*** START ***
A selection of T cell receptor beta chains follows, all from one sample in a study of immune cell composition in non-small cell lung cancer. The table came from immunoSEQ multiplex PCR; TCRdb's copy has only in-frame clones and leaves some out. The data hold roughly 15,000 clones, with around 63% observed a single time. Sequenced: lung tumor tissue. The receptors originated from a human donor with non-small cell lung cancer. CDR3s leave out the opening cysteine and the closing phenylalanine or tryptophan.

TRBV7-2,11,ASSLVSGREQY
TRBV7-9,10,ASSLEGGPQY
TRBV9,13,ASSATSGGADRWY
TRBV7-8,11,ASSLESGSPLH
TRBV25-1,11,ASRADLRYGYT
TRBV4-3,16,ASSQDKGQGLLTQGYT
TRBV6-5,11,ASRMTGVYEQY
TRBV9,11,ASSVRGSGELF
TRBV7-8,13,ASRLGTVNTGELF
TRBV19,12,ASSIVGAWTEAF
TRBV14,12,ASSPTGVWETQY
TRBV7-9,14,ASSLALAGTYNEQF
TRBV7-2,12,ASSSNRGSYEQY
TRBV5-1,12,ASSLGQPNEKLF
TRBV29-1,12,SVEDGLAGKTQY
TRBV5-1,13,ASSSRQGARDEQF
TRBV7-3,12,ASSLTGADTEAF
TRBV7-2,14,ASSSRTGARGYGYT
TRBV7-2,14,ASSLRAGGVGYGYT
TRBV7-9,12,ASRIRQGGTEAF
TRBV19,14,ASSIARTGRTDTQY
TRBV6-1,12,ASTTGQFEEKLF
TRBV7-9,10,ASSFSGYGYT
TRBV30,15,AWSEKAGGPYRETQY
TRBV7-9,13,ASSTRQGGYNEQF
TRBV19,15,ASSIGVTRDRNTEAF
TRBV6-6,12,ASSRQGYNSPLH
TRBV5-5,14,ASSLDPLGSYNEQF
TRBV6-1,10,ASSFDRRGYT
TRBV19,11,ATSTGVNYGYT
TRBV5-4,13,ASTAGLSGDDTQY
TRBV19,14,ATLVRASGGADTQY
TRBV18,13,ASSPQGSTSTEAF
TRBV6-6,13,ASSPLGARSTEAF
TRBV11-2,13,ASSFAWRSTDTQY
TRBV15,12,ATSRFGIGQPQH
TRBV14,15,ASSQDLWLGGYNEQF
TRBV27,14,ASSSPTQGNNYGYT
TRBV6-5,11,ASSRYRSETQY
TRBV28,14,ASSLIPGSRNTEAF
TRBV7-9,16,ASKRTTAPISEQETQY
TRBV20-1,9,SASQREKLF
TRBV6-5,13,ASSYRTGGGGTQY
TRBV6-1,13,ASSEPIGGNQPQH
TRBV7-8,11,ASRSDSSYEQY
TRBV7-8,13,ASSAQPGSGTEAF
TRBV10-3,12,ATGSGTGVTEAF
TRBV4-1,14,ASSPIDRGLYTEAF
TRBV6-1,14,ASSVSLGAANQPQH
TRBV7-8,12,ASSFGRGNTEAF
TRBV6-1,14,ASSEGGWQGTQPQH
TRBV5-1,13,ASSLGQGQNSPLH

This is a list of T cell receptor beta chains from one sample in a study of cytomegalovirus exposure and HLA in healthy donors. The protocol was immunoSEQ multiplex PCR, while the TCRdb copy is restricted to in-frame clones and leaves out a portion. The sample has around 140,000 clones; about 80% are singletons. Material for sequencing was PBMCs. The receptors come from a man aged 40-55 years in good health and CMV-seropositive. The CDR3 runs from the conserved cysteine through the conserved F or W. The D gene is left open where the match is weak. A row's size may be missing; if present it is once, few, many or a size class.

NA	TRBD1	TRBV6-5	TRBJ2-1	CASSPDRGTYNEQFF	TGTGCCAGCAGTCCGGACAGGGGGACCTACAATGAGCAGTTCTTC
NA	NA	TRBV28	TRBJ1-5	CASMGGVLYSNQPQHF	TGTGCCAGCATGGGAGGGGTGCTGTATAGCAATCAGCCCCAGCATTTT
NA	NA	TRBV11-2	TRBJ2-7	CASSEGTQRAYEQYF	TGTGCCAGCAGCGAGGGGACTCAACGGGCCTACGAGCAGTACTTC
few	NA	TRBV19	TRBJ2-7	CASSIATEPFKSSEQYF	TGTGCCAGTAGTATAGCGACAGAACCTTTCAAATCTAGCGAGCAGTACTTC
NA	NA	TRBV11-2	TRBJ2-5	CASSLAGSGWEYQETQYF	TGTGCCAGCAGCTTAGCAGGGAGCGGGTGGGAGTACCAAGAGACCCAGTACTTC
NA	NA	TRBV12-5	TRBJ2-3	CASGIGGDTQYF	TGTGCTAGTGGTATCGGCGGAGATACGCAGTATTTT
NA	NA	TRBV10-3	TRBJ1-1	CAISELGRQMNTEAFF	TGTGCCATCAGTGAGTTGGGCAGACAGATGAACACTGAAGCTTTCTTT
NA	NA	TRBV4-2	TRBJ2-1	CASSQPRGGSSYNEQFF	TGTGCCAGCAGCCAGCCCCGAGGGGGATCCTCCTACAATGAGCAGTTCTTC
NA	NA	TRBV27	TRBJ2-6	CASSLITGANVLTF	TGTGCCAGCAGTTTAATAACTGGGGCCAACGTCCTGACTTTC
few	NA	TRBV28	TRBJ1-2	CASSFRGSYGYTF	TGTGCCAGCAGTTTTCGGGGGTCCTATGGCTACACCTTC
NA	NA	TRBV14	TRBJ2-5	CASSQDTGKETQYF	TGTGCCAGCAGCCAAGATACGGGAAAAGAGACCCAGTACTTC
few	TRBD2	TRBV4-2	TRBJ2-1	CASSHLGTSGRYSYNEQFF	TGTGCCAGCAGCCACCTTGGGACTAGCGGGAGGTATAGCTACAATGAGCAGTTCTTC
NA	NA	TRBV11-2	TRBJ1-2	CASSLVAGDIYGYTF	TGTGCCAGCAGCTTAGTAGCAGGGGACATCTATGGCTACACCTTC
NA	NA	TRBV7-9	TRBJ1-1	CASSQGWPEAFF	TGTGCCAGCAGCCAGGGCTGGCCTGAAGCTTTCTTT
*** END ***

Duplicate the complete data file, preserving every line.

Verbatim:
A selection of T cell receptor beta chains follows, all from one sample in a study of immune cell composition in non-small cell lung cancer. The table came from immunoSEQ multiplex PCR; TCRdb's copy has only in-frame clones and leaves some out. The data hold roughly 15,000 clones, with around 63% observed a single time. Sequenced: lung tumor tissue. The receptors originated from a human donor with non-small cell lung cancer. CDR3s leave out the opening cysteine and the closing phenylalanine or tryptophan.

TRBV7-2,11,ASSLVSGREQY
TRBV7-9,10,ASSLEGGPQY
TRBV9,13,ASSATSGGADRWY
TRBV7-8,11,ASSLESGSPLH
TRBV25-1,11,ASRADLRYGYT
TRBV4-3,16,ASSQDKGQGLLTQGYT
TRBV6-5,11,ASRMTGVYEQY
TRBV9,11,ASSVRGSGELF
TRBV7-8,13,ASRLGTVNTGELF
TRBV19,12,ASSIVGAWTEAF
TRBV14,12,ASSPTGVWETQY
TRBV7-9,14,ASSLALAGTYNEQF
TRBV7-2,12,ASSSNRGSYEQY
TRBV5-1,12,ASSLGQPNEKLF
TRBV29-1,12,SVEDGLAGKTQY
TRBV5-1,13,ASSSRQGARDEQF
TRBV7-3,12,ASSLTGADTEAF
TRBV7-2,14,ASSSRTGARGYGYT
TRBV7-2,14,ASSLRAGGVGYGYT
TRBV7-9,12,ASRIRQGGTEAF
TRBV19,14,ASSIARTGRTDTQY
TRBV6-1,12,ASTTGQFEEKLF
TRBV7-9,10,ASSFSGYGYT
TRBV30,15,AWSEKAGGPYRETQY
TRBV7-9,13,ASSTRQGGYNEQF
TRBV19,15,ASSIGVTRDRNTEAF
TRBV6-6,12,ASSRQGYNSPLH
TRBV5-5,14,ASSLDPLGSYNEQF
TRBV6-1,10,ASSFDRRGYT
TRBV19,11,ATSTGVNYGYT
TRBV5-4,13,ASTAGLSGDDTQY
TRBV19,14,ATLVRASGGADTQY
TRBV18,13,ASSPQGSTSTEAF
TRBV6-6,13,ASSPLGARSTEAF
TRBV11-2,13,ASSFAWRSTDTQY
TRBV15,12,ATSRFGIGQPQH
TRBV14,15,ASSQDLWLGGYNEQF
TRBV27,14,ASSSPTQGNNYGYT
TRBV6-5,11,ASSRYRSETQY
TRBV28,14,ASSLIPGSRNTEAF
TRBV7-9,16,ASKRTTAPISEQETQY
TRBV20-1,9,SASQREKLF
TRBV6-5,13,ASSYRTGGGGTQY
TRBV6-1,13,ASSEPIGGNQPQH
TRBV7-8,11,ASRSDSSYEQY
TRBV7-8,13,ASSAQPGSGTEAF
TRBV10-3,12,ATGSGTGVTEAF
TRBV4-1,14,ASSPIDRGLYTEAF
TRBV6-1,14,ASSVSLGAANQPQH
TRBV7-8,12,ASSFGRGNTEAF
TRBV6-1,14,ASSEGGWQGTQPQH
TRBV5-1,13,ASSLGQGQNSPLH

This is a list of T cell receptor beta chains from one sample in a study of cytomegalovirus exposure and HLA in healthy donors. The protocol was immunoSEQ multiplex PCR, while the TCRdb copy is restricted to in-frame clones and leaves out a portion. The sample has around 140,000 clones; about 80% are singletons. Material for sequencing was PBMCs. The receptors come from a man aged 40-55 years in good health and CMV-seropositive. The CDR3 runs from the conserved cysteine through the conserved F or W. The D gene is left open where the match is weak. A row's size may be missing; if present it is once, few, many or a size class.

NA	TRBD1	TRBV6-5	TRBJ2-1	CASSPDRGTYNEQFF	TGTGCCAGCAGTCCGGACAGGGGGACCTACAATGAGCAGTTCTTC
NA	NA	TRBV28	TRBJ1-5	CASMGGVLYSNQPQHF	TGTGCCAGCATGGGAGGGGTGCTGTATAGCAATCAGCCCCAGCATTTT
NA	NA	TRBV11-2	TRBJ2-7	CASSEGTQRAYEQYF	TGTGCCAGCAGCGAGGGGACTCAACGGGCCTACGAGCAGTACTTC
few	NA	TRBV19	TRBJ2-7	CASSIATEPFKSSEQYF	TGTGCCAGTAGTATAGCGACAGAACCTTTCAAATCTAGCGAGCAGTACTTC
NA	NA	TRBV11-2	TRBJ2-5	CASSLAGSGWEYQETQYF	TGTGCCAGCAGCTTAGCAGGGAGCGGGTGGGAGTACCAAGAGACCCAGTACTTC
NA	NA	TRBV12-5	TRBJ2-3	CASGIGGDTQYF	TGTGCTAGTGGTATCGGCGGAGATACGCAGTATTTT
NA	NA	TRBV10-3	TRBJ1-1	CAISELGRQMNTEAFF	TGTGCCATCAGTGAGTTGGGCAGACAGATGAACACTGAAGCTTTCTTT
NA	NA	TRBV4-2	TRBJ2-1	CASSQPRGGSSYNEQFF	TGTGCCAGCAGCCAGCCCCGAGGGGGATCCTCCTACAATGAGCAGTTCTTC
NA	NA	TRBV27	TRBJ2-6	CASSLITGANVLTF	TGTGCCAGCAGTTTAATAACTGGGGCCAACGTCCTGACTTTC
few	NA	TRBV28	TRBJ1-2	CASSFRGSYGYTF	TGTGCCAGCAGTTTTCGGGGGTCCTATGGCTACACCTTC
NA	NA	TRBV14	TRBJ2-5	CASSQDTGKETQYF	TGTGCCAGCAGCCAAGATACGGGAAAAGAGACCCAGTACTTC
few	TRBD2	TRBV4-2	TRBJ2-1	CASSHLGTSGRYSYNEQFF	TGTGCCAGCAGCCACCTTGGGACTAGCGGGAGGTATAGCTACAATGAGCAGTTCTTC
NA	NA	TRBV11-2	TRBJ1-2	CASSLVAGDIYGYTF	TGTGCCAGCAGCTTAGTAGCAGGGGACATCTATGGCTACACCTTC
NA	NA	TRBV7-9	TRBJ1-1	CASSQGWPEAFF	TGTGCCAGCAGCCAGGGCTGGCCTGAAGCTTTCTTT